Hubble Images Star Forming Regions in the Orion Nebula

Orion Nebula M42 Hubble pictures: A star forming region, Protoplanetary disks, Proplyd close-up.
Other HST pictures of M42: Pre-repair, November 1995, January 1997, May 1997 (OMC 1 with NIC), August 2000 (Trapezium in IR), April 2001 (Proplyds under hot radiation).

Hubble probes the Orion Nebula

[Region in Orion Nebula, HST] A NASA Hubble Space Telescope image of a region of the Great Nebula in Orion.

This is one of the nearest regions of very recent star formation (300,000 years ago). The nebula is a giant gas cloud illuminated by the brightest of the young hot stars at the top of the picture. Many of the fainter young stars are surrounded by disks of dust and gas that are slightly more than twice the diameter of the Solar System.

The great plume of gas in the lower left in this picture is the result of the ejection of material from a recently formed star.

The brightest portions are "hills" on the surface of the nebula, and the long bright bar is where Earth observers look along a long "wall" on a gaseous surface. The diagonal length of the image is 1.6 light-years. Red light depicts emission in Nitrogen; green is Hydrogen; and blue is Oxygen.

The Orion Nebula star-birth region is 1,500 light-years away, in the direction of the constellation Orion the Hunter.

  • Original press release (STScI-PR94-24a)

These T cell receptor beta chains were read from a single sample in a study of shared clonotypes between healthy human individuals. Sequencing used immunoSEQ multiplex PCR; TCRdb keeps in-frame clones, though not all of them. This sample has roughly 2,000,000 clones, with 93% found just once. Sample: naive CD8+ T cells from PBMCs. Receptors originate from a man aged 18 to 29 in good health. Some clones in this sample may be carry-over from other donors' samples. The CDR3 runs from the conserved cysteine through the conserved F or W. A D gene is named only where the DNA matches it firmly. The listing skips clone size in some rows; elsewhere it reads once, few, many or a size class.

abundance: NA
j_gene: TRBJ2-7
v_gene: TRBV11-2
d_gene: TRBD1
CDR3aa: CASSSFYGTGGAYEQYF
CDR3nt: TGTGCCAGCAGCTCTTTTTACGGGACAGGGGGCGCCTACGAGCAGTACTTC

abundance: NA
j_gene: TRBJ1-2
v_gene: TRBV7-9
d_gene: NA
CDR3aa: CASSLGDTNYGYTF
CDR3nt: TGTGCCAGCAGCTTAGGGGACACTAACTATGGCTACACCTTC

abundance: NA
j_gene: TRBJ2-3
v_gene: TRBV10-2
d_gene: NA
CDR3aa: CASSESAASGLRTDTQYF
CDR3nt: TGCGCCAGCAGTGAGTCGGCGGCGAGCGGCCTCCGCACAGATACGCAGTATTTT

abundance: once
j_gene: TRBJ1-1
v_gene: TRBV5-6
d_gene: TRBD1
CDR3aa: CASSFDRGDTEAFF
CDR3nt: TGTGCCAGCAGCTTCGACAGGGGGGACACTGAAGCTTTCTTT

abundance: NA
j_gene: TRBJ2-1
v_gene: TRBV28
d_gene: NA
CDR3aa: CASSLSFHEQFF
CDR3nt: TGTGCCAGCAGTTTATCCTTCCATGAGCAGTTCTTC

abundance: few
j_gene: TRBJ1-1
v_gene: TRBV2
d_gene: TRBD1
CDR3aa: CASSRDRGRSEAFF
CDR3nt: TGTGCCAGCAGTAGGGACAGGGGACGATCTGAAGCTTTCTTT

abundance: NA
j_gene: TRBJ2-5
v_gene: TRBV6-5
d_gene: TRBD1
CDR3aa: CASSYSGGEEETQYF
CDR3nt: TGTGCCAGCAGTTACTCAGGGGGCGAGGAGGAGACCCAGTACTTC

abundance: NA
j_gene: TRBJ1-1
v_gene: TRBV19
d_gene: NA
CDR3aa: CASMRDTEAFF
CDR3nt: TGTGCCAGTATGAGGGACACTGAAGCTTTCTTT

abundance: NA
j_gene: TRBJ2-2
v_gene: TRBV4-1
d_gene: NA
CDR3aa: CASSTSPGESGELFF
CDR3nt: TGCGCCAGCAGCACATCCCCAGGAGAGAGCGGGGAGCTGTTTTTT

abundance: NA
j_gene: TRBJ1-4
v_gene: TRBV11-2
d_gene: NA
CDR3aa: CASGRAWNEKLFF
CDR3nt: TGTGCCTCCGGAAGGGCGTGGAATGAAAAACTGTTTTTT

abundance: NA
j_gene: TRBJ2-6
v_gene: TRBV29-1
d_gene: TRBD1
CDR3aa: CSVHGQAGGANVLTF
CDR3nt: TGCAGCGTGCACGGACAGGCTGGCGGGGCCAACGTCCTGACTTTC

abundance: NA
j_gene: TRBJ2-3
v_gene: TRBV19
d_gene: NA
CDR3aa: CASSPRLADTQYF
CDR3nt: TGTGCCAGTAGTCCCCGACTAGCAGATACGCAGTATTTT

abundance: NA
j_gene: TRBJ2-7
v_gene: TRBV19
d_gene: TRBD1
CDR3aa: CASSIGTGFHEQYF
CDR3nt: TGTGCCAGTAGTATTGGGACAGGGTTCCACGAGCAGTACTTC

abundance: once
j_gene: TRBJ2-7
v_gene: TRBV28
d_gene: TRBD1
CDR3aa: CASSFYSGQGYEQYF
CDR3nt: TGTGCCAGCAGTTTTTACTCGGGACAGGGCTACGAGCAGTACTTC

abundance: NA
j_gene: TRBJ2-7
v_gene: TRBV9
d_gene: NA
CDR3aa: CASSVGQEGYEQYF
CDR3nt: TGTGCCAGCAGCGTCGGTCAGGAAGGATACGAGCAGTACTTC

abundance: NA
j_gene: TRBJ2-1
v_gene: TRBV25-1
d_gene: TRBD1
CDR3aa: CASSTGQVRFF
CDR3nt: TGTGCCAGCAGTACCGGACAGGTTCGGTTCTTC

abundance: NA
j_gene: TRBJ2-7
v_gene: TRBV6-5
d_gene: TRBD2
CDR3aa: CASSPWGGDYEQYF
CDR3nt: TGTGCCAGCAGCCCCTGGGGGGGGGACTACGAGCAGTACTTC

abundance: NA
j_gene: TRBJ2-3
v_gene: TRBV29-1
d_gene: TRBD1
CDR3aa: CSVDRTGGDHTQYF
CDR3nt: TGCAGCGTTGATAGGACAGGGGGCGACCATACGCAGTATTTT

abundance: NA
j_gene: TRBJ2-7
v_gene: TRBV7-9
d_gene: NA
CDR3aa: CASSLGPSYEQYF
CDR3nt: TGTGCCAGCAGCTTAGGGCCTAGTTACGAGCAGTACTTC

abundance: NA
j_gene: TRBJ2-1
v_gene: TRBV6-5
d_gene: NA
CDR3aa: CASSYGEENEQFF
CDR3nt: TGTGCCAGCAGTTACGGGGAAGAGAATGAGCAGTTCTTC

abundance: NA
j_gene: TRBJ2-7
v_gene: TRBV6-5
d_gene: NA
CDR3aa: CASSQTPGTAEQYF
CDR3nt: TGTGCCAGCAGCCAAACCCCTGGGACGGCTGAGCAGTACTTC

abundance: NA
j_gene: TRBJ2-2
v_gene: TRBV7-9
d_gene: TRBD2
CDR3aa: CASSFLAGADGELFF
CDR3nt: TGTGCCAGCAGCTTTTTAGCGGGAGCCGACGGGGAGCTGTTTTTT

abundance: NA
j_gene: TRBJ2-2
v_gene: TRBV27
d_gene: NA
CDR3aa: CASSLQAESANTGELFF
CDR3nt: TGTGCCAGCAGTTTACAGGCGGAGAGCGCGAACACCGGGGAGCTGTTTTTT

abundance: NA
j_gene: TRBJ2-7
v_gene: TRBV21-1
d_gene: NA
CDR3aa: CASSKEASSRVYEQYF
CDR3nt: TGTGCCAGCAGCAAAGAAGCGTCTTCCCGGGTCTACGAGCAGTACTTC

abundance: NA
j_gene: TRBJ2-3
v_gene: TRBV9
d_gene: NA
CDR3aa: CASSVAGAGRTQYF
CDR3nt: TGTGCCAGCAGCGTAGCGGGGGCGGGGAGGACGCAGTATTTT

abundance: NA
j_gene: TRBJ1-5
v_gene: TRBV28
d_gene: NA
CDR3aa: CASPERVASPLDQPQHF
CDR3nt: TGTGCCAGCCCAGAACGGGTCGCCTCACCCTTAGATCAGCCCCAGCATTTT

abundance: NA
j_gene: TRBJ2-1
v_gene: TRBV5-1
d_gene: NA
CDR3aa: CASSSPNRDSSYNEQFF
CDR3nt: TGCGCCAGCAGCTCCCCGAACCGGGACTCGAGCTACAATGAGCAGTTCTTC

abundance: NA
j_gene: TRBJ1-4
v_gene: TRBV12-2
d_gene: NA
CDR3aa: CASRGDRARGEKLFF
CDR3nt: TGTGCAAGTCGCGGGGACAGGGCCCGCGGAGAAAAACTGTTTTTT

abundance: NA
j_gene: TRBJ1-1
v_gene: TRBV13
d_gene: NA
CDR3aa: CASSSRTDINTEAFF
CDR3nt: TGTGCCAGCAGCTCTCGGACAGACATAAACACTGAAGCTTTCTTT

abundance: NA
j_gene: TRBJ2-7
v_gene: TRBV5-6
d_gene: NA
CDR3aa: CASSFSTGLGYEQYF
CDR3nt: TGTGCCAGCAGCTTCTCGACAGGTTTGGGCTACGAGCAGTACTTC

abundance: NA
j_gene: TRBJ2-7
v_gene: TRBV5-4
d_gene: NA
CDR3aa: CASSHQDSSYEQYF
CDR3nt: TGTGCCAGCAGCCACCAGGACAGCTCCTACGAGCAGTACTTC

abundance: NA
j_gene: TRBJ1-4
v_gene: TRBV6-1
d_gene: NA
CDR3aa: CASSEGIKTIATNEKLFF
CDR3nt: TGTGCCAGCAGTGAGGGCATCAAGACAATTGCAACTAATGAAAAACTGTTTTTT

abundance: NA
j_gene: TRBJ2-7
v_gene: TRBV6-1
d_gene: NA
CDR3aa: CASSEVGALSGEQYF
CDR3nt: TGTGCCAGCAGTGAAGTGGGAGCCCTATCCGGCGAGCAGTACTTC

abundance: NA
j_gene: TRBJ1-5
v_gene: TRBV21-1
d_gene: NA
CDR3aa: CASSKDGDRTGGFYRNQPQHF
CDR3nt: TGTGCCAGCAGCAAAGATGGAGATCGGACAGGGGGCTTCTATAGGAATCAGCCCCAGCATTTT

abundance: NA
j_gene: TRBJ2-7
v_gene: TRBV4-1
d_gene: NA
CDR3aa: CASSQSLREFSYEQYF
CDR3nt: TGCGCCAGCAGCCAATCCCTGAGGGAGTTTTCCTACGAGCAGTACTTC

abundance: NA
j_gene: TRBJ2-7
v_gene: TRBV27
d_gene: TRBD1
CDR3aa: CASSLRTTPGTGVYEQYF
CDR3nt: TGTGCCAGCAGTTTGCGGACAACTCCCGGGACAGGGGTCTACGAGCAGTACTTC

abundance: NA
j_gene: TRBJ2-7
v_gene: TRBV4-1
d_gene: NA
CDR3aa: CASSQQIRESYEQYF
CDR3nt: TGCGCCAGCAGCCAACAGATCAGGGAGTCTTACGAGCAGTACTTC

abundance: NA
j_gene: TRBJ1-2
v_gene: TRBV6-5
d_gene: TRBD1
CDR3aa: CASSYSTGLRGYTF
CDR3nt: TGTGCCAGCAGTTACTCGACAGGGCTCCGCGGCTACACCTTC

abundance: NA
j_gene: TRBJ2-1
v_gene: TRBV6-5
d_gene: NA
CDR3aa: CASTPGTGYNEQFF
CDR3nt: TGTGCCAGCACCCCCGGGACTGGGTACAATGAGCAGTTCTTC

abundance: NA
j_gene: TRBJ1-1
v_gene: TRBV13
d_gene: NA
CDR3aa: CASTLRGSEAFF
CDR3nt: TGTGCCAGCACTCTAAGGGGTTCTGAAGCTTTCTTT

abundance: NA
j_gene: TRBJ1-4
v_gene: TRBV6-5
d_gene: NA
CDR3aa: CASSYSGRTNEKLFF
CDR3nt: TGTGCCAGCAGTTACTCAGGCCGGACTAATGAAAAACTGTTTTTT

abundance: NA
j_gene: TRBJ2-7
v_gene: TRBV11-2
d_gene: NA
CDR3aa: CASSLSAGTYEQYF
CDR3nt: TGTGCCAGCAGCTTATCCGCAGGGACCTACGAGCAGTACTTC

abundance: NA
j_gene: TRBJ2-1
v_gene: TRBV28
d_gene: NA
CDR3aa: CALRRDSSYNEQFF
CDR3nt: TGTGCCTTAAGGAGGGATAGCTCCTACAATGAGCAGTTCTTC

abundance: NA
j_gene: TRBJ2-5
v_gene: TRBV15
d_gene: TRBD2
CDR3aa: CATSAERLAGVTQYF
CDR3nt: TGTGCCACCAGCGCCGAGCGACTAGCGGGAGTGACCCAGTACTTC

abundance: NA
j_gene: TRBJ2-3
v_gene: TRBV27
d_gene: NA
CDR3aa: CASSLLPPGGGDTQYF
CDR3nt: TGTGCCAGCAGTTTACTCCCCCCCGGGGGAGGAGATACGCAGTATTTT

Close-Up of "Proplyds" in Orion

    [Proplyds] A Hubble Space Telescope view of a small portion of the Orion Nebula reveals five young stars. Four of the stars are surrounded by gas and dust trapped as the stars formed, but were left in orbit about the star. These are possibly protoplanetary disks, or "proplyds," that might evolve on to agglomerate planets. The proplyds which are closest to the hottest stars of the parent star cluster are seen as bright objects, while the object farthest from the hottest stars is seen as a dark object. The field of view is only 0.14 light-years across.

    Above images were taken on 29 December 1993 with the HST's Wide Field and Planetary Camera 2. They were thus among the first images obtained with the refurbished Hubble Space Telescope after the Space Shuttle servicing mission, STS-61.

  • Original press release (STScI-PR94-24b)

    Hubble view of a Protoplanetary Disk

    [PropDark] A Hubble Space Telescope view of a very young star (between 300,000 and a million years of age) surrounded by material left over from the star's formation. The cool, reddish star is about one fifth the mass of our Sun. The dark disk, seen in silhouette against the background of the Orion Nebula, is possibly a protoplanetary disk from which planets will form. The disk contains at least seven times the material as our Earth. The disk is 56 billion miles across (90 billion kilometers), or 7.5 times the diameter of our Solar System.

    The Orion Nebula starbirth region is 1,500 light-years away, in the direction of the constellation Orion the Hunter.

    The image was taken on 29 December 1993 with the HST's Wide Field and Planetary Camera 2, WFPC2, in PC mode.

  • Original press release (STScI-PR94-24c)

    Credit: C.R. O'Dell/Rice University, and NASA

    The images in this page were used to produce a nice Orion Nebula Animation, simulating an approach to a protostar in the Orion nebula [Caption].

    More, newer (Nov 1995) Hubble images of and informations on the Orion Nebula and its protoplanetary disks.

    Hartmut Frommert
    Christine Kronberg

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    Last Modification: July 6, 1999